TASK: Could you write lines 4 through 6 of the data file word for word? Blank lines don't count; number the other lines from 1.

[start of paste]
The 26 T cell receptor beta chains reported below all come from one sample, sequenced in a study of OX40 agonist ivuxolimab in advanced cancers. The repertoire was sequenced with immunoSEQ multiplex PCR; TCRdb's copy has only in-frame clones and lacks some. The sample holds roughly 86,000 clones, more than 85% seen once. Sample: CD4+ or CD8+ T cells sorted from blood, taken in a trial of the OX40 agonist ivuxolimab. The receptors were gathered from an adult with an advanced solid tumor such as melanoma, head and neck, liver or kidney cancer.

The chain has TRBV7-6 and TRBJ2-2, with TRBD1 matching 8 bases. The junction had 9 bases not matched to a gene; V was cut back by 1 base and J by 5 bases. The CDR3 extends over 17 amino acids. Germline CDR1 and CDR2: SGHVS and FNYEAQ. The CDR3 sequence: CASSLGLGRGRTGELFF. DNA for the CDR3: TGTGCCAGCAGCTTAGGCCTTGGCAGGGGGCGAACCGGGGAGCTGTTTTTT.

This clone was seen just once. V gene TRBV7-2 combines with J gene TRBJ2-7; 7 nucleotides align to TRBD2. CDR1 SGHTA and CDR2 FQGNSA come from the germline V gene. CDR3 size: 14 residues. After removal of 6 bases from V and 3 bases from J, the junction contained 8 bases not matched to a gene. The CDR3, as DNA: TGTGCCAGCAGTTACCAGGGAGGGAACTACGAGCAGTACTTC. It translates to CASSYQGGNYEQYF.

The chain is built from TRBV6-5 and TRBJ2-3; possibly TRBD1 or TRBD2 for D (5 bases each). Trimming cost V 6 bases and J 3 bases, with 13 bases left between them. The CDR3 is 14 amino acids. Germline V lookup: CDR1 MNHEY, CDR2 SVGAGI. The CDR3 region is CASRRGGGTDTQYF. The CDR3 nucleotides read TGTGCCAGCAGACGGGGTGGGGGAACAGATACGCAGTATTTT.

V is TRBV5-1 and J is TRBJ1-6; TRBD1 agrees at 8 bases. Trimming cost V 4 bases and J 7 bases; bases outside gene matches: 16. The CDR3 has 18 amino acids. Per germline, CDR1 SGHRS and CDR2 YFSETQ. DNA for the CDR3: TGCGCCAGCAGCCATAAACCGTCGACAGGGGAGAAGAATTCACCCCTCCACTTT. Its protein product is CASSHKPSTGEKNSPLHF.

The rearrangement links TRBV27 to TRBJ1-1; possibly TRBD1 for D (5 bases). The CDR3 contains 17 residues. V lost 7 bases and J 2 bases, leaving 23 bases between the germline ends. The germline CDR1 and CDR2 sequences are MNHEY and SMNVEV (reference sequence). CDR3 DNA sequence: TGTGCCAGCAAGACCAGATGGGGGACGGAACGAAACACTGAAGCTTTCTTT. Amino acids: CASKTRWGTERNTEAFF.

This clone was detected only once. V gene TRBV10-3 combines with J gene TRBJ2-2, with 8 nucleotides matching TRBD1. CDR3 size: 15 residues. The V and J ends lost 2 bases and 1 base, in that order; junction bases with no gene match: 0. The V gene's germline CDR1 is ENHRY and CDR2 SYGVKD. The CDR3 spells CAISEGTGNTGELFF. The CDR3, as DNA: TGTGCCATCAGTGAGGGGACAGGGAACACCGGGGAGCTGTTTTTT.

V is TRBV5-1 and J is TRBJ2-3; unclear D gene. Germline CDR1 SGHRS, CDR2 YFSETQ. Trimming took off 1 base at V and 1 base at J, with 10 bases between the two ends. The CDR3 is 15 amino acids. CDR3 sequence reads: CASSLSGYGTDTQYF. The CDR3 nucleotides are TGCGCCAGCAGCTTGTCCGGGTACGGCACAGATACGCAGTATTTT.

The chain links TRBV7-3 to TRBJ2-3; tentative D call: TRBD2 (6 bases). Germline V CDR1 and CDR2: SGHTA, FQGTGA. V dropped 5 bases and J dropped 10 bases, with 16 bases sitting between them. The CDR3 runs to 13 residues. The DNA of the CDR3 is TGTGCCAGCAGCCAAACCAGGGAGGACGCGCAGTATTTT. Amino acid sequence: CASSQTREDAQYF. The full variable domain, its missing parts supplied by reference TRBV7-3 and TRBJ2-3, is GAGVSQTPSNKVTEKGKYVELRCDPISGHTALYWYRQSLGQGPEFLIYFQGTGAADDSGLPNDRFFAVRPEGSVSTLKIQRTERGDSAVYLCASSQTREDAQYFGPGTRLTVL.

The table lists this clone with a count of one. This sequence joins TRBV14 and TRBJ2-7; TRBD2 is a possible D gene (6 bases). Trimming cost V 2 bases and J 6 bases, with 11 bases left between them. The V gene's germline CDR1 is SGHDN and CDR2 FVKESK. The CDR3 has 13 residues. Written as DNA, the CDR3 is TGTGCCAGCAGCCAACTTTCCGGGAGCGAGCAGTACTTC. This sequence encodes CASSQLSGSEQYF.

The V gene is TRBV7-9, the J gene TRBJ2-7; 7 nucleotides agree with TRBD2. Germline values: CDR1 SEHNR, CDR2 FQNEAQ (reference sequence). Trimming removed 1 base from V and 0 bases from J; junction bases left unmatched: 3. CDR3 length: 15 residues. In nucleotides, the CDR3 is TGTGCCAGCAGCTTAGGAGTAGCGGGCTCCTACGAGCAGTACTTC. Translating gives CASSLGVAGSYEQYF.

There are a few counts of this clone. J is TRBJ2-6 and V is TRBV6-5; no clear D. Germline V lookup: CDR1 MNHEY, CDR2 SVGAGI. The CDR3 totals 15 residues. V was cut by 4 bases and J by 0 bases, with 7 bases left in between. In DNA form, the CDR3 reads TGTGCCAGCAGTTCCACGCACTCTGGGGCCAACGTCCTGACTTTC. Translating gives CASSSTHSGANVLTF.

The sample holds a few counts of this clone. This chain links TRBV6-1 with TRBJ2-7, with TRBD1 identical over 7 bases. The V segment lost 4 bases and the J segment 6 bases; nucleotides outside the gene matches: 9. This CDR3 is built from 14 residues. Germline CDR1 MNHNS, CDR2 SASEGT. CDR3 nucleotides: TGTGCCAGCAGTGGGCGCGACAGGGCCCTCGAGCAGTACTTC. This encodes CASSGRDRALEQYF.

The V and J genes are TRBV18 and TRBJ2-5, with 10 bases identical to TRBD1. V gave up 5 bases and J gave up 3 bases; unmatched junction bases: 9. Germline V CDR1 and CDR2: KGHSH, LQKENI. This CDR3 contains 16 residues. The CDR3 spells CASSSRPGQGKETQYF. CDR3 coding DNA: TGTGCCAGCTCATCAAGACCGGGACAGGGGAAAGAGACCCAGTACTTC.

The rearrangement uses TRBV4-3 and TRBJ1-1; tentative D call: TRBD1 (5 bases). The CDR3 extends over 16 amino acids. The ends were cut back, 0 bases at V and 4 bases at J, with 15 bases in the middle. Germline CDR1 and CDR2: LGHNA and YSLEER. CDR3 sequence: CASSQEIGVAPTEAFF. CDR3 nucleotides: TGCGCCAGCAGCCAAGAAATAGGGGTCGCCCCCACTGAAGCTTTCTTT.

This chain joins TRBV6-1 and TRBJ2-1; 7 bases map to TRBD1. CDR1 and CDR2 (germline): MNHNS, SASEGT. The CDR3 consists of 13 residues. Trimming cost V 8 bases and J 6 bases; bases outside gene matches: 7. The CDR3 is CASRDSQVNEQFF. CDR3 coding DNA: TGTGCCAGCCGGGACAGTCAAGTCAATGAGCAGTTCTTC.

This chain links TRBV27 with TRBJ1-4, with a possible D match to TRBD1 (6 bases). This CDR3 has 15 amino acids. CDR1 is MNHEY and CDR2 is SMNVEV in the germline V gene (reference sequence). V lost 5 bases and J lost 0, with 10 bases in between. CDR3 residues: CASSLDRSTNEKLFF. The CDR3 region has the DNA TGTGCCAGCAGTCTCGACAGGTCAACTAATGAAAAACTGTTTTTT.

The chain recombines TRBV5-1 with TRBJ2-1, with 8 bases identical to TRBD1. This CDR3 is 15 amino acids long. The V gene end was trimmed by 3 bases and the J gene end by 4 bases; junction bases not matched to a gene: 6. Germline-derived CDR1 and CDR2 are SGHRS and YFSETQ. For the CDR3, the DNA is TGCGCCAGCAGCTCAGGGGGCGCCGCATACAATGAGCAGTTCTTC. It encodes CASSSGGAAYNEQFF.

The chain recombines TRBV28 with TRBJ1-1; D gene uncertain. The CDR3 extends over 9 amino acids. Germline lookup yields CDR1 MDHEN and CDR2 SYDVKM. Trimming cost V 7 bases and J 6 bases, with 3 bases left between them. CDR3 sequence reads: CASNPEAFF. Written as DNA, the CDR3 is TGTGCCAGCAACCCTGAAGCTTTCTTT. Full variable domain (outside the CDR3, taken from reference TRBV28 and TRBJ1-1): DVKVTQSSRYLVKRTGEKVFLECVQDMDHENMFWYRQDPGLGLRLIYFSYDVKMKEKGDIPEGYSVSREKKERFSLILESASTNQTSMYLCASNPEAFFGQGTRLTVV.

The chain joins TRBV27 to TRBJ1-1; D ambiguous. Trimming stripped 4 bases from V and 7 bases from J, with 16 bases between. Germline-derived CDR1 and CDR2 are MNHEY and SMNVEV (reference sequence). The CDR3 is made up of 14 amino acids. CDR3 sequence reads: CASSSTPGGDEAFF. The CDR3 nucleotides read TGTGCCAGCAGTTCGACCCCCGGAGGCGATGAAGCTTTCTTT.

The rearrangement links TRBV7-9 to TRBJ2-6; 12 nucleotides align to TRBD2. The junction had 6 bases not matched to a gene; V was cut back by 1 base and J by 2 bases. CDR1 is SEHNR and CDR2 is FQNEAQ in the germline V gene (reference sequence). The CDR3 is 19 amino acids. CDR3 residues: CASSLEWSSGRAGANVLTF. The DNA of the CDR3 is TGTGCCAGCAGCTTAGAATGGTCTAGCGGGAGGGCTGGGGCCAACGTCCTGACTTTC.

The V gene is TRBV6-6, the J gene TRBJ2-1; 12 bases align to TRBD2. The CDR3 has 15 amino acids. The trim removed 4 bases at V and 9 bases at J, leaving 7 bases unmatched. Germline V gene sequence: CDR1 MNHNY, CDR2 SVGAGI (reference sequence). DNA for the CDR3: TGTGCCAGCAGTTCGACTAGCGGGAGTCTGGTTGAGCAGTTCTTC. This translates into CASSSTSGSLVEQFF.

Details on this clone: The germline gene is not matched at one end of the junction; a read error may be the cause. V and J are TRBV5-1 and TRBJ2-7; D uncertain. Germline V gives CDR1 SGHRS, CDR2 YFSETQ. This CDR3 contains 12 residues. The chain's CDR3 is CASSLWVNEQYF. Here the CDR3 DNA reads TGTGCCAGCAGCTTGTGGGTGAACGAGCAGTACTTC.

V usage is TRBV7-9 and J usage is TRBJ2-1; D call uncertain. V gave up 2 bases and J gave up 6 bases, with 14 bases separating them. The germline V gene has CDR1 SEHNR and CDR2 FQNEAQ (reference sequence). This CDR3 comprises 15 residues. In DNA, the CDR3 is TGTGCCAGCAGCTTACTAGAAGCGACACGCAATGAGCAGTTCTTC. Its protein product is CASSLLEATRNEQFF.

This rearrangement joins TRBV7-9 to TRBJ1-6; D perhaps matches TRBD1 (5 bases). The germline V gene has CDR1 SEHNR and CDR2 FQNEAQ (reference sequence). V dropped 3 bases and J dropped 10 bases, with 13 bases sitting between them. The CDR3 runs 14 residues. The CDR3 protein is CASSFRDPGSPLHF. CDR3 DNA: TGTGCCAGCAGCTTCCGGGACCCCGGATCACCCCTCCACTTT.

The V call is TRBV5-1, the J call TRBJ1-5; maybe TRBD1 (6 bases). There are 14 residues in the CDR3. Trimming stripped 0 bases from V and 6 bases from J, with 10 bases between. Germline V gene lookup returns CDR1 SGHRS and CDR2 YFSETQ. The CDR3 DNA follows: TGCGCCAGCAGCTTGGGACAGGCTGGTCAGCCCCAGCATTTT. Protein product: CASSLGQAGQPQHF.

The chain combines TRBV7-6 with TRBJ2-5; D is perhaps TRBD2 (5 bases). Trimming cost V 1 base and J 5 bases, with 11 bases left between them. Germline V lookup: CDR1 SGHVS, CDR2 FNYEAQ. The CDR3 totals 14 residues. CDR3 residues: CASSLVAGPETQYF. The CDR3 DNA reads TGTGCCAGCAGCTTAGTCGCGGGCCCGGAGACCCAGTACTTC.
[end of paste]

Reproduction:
The chain is built from TRBV6-5 and TRBJ2-3; possibly TRBD1 or TRBD2 for D (5 bases each). Trimming cost V 6 bases and J 3 bases, with 13 bases left between them. The CDR3 is 14 amino acids. Germline V lookup: CDR1 MNHEY, CDR2 SVGAGI. The CDR3 region is CASRRGGGTDTQYF. The CDR3 nucleotides read TGTGCCAGCAGACGGGGTGGGGGAACAGATACGCAGTATTTT.

V is TRBV5-1 and J is TRBJ1-6; TRBD1 agrees at 8 bases. Trimming cost V 4 bases and J 7 bases; bases outside gene matches: 16. The CDR3 has 18 amino acids. Per germline, CDR1 SGHRS and CDR2 YFSETQ. DNA for the CDR3: TGCGCCAGCAGCCATAAACCGTCGACAGGGGAGAAGAATTCACCCCTCCACTTT. Its protein product is CASSHKPSTGEKNSPLHF.

The rearrangement links TRBV27 to TRBJ1-1; possibly TRBD1 for D (5 bases). The CDR3 contains 17 residues. V lost 7 bases and J 2 bases, leaving 23 bases between the germline ends. The germline CDR1 and CDR2 sequences are MNHEY and SMNVEV (reference sequence). CDR3 DNA sequence: TGTGCCAGCAAGACCAGATGGGGGACGGAACGAAACACTGAAGCTTTCTTT. Amino acids: CASKTRWGTERNTEAFF.